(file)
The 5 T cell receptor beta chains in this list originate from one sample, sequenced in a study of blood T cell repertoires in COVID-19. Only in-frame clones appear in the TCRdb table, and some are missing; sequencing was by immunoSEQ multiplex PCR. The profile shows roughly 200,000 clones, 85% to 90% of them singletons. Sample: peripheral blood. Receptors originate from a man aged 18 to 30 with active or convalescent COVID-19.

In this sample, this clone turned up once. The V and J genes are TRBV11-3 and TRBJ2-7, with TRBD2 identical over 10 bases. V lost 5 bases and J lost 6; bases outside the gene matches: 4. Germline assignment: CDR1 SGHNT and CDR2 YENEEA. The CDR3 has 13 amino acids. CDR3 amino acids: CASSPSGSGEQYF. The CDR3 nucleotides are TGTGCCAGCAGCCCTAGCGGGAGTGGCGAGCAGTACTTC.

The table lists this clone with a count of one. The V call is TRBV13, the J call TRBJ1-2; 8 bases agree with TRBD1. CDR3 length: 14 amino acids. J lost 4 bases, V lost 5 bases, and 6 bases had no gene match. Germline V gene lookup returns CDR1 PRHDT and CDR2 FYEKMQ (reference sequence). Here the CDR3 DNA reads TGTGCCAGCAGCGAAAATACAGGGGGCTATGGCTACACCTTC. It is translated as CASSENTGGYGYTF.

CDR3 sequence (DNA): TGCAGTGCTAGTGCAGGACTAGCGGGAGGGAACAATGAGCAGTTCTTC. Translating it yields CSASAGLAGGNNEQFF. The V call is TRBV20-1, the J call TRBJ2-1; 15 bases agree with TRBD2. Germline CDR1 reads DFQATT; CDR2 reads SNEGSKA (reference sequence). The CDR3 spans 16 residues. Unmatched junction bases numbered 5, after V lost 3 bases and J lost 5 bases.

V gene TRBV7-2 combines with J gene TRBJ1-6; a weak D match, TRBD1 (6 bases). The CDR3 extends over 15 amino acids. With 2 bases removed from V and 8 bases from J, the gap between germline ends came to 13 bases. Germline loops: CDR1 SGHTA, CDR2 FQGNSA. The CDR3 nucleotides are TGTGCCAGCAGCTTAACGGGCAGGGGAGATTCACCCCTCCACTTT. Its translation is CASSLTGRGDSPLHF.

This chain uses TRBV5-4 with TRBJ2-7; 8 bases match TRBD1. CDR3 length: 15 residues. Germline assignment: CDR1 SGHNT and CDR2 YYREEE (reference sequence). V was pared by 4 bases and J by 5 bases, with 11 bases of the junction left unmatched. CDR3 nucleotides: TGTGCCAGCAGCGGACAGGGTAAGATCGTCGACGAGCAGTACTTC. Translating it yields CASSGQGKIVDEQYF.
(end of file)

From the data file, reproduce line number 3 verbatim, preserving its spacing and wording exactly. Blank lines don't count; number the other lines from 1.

The table lists this clone with a count of one. The V call is TRBV13, the J call TRBJ1-2; 8 bases agree with TRBD1. CDR3 length: 14 amino acids. J lost 4 bases, V lost 5 bases, and 6 bases had no gene match. Germline V gene lookup returns CDR1 PRHDT and CDR2 FYEKMQ (reference sequence). Here the CDR3 DNA reads TGTGCCAGCAGCGAAAATACAGGGGGCTATGGCTACACCTTC. It is translated as CASSENTGGYGYTF.